I used to think the decision to fix a puppy was clear-cut: Dogs used for breeding were left intact, and the rest were spayed or neutered to prevent unwanted puppies and reduce undesirable behaviour. After getting a female Labrador puppy and doing some research, however, I’ve since learned there are other important factors to also consider before making a decision.
Hormones tell an animal’s body when to stop growing, and fixing a dog changes this dynamic. Puppies fixed at a young age, for example, tend to grow taller and develop less-dense bones. This can lead to joint problems later in life, such as torn cranial cruciate ligaments, which connect the thigh bones to the lower leg bones. Hormones also help regulate an animal’s weight, so neutered or spayed dogs are more likely to become overweight, in turn making joint problems even worse. Many of these growth issues can be avoided, however, by waiting at least one heat cycle to spay a female, or 12 to 14 months to neuter a male.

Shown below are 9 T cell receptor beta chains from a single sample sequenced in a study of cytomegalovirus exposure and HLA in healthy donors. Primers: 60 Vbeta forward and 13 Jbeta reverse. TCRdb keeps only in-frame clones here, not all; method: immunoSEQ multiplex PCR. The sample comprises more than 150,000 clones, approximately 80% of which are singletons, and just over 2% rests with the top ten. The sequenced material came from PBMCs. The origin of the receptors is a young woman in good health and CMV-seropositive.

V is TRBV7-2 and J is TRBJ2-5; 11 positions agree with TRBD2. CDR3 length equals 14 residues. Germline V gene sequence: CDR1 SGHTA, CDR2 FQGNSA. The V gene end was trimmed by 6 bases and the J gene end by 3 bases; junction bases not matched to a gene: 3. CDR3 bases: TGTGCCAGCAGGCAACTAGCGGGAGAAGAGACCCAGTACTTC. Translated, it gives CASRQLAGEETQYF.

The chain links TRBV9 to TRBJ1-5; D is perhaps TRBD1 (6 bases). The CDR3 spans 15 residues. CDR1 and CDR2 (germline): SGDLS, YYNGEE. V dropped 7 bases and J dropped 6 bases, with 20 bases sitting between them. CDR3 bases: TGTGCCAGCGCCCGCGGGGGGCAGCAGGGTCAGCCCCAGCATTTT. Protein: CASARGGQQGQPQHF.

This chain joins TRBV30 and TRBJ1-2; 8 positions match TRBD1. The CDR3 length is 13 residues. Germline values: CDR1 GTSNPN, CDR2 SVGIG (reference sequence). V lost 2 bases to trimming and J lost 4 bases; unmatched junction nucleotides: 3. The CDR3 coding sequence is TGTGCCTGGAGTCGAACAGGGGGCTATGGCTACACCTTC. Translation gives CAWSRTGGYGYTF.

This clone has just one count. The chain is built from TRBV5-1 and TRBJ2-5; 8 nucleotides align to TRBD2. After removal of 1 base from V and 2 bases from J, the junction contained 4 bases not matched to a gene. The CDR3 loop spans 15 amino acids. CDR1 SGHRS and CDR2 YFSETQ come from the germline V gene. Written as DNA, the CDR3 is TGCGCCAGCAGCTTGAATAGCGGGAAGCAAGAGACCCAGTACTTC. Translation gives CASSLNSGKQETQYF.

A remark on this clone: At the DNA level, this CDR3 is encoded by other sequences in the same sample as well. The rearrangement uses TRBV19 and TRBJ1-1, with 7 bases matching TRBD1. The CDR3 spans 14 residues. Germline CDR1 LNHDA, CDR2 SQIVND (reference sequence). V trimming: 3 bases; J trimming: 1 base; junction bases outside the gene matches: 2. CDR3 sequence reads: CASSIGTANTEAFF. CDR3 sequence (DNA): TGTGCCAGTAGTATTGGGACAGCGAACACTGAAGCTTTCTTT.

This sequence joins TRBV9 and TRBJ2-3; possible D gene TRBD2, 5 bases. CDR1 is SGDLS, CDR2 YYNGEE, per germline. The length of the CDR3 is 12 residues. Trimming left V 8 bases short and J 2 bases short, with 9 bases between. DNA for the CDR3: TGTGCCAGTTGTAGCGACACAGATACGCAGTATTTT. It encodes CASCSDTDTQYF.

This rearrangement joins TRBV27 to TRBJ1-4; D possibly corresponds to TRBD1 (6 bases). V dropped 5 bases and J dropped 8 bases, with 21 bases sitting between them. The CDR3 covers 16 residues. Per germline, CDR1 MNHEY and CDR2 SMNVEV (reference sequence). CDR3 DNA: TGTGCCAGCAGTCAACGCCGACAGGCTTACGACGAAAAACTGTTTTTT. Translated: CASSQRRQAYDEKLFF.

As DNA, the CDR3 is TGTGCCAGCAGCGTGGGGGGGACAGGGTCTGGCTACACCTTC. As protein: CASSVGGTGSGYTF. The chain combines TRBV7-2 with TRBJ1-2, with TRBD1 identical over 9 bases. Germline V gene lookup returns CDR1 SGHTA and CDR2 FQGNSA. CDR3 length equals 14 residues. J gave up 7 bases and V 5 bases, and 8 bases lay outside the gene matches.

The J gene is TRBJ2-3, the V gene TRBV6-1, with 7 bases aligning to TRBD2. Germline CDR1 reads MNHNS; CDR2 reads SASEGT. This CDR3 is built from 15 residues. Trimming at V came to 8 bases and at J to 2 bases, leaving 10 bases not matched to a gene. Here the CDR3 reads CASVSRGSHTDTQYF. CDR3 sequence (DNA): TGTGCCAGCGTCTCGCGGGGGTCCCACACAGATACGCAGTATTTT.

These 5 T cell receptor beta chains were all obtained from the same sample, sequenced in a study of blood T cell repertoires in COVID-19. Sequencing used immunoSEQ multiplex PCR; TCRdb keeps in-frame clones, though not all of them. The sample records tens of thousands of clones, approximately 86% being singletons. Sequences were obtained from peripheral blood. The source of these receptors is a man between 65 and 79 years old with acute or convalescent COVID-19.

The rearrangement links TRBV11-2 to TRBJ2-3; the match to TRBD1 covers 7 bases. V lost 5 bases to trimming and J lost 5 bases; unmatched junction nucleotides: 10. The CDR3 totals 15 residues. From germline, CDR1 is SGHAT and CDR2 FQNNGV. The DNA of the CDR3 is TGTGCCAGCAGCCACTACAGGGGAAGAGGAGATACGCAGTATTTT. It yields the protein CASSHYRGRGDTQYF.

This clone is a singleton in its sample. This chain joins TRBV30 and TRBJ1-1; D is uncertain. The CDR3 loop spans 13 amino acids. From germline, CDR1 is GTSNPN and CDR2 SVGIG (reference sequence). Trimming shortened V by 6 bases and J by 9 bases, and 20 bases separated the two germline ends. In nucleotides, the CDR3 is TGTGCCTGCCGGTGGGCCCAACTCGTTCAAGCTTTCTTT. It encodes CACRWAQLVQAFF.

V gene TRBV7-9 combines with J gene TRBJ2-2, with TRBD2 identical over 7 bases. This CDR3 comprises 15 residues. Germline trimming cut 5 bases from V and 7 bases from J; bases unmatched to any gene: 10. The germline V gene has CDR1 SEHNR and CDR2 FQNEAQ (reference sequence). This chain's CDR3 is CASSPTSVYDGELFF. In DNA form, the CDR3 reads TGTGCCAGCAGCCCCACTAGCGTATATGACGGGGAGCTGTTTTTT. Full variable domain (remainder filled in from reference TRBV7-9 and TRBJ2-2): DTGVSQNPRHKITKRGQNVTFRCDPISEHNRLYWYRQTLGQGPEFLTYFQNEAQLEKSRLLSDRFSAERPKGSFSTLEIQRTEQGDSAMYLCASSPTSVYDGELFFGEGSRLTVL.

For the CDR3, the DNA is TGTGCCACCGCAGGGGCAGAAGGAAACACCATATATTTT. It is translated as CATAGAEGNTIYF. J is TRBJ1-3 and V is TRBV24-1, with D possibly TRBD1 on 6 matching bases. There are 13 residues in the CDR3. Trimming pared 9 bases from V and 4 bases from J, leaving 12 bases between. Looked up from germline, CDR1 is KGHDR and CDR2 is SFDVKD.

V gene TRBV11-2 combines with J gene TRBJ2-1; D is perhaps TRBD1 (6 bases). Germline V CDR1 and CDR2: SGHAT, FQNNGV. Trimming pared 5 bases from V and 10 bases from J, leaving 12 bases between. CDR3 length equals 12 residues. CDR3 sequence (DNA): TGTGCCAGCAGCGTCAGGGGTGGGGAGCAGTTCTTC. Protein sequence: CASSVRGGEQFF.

On the flip side, hormones can lead to other problems if a dog isn’t fixed. Intact females are at more risk of developing an infection of the uterus, for example, which can be fatal if not treated promptly. They’re also prone to developing cancer in their reproductive system. Non-neutered males have less chance of getting prostate cancer, but they do run a higher risk of eventually developing hernias or cancer of their boy parts. Some vets recommend spaying females before their first heat to lower the risk of mammary cancer. Dogs spayed or neutered before the age of one are also about three times more likely to develop a nasty form of bone cancer, which is almost always fatal. So if you decide to fix your dog, it may be best to delay the procedure until it’s at least a year old (this timeline differs for various breeds). As for our pup, Bella, she’s now 16 months. We plan to spay her after her second heat, likely this summer.